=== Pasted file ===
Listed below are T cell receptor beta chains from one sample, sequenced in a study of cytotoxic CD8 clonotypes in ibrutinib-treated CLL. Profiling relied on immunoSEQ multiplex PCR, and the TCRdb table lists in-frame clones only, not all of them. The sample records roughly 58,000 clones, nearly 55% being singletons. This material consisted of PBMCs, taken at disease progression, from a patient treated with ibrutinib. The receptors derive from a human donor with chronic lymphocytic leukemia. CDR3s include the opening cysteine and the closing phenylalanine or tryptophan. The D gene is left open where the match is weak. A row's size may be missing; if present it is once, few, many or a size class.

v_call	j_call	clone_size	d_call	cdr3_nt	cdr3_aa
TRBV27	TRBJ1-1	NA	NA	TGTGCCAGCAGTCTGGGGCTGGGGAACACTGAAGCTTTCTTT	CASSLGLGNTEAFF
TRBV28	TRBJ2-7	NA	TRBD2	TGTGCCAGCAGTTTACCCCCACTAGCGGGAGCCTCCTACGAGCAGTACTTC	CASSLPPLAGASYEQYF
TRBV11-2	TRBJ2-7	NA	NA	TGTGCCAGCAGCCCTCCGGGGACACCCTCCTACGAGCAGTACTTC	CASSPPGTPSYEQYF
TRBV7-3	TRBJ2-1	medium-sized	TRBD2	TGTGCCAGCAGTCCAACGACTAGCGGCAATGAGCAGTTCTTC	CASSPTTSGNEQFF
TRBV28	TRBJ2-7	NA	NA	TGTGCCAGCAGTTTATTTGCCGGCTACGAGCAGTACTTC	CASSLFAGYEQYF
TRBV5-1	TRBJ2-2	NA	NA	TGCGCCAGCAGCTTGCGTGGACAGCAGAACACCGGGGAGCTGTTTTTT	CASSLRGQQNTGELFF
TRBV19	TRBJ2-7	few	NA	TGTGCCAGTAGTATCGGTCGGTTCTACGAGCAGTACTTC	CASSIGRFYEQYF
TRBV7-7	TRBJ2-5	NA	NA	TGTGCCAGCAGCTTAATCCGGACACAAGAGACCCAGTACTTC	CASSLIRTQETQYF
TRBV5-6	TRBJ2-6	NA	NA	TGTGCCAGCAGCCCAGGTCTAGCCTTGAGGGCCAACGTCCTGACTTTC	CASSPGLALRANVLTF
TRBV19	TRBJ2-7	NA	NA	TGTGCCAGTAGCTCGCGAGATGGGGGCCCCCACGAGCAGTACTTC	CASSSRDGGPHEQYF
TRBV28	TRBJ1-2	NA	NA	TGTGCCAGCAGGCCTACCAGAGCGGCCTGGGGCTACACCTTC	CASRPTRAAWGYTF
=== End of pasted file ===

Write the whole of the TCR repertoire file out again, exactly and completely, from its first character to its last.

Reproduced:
Listed below are T cell receptor beta chains from one sample, sequenced in a study of cytotoxic CD8 clonotypes in ibrutinib-treated CLL. Profiling relied on immunoSEQ multiplex PCR, and the TCRdb table lists in-frame clones only, not all of them. The sample records roughly 58,000 clones, nearly 55% being singletons. This material consisted of PBMCs, taken at disease progression, from a patient treated with ibrutinib. The receptors derive from a human donor with chronic lymphocytic leukemia. CDR3s include the opening cysteine and the closing phenylalanine or tryptophan. The D gene is left open where the match is weak. A row's size may be missing; if present it is once, few, many or a size class.

v_call	j_call	clone_size	d_call	cdr3_nt	cdr3_aa
TRBV27	TRBJ1-1	NA	NA	TGTGCCAGCAGTCTGGGGCTGGGGAACACTGAAGCTTTCTTT	CASSLGLGNTEAFF
TRBV28	TRBJ2-7	NA	TRBD2	TGTGCCAGCAGTTTACCCCCACTAGCGGGAGCCTCCTACGAGCAGTACTTC	CASSLPPLAGASYEQYF
TRBV11-2	TRBJ2-7	NA	NA	TGTGCCAGCAGCCCTCCGGGGACACCCTCCTACGAGCAGTACTTC	CASSPPGTPSYEQYF
TRBV7-3	TRBJ2-1	medium-sized	TRBD2	TGTGCCAGCAGTCCAACGACTAGCGGCAATGAGCAGTTCTTC	CASSPTTSGNEQFF
TRBV28	TRBJ2-7	NA	NA	TGTGCCAGCAGTTTATTTGCCGGCTACGAGCAGTACTTC	CASSLFAGYEQYF
TRBV5-1	TRBJ2-2	NA	NA	TGCGCCAGCAGCTTGCGTGGACAGCAGAACACCGGGGAGCTGTTTTTT	CASSLRGQQNTGELFF
TRBV19	TRBJ2-7	few	NA	TGTGCCAGTAGTATCGGTCGGTTCTACGAGCAGTACTTC	CASSIGRFYEQYF
TRBV7-7	TRBJ2-5	NA	NA	TGTGCCAGCAGCTTAATCCGGACACAAGAGACCCAGTACTTC	CASSLIRTQETQYF
TRBV5-6	TRBJ2-6	NA	NA	TGTGCCAGCAGCCCAGGTCTAGCCTTGAGGGCCAACGTCCTGACTTTC	CASSPGLALRANVLTF
TRBV19	TRBJ2-7	NA	NA	TGTGCCAGTAGCTCGCGAGATGGGGGCCCCCACGAGCAGTACTTC	CASSSRDGGPHEQYF
TRBV28	TRBJ1-2	NA	NA	TGTGCCAGCAGGCCTACCAGAGCGGCCTGGGGCTACACCTTC	CASRPTRAAWGYTF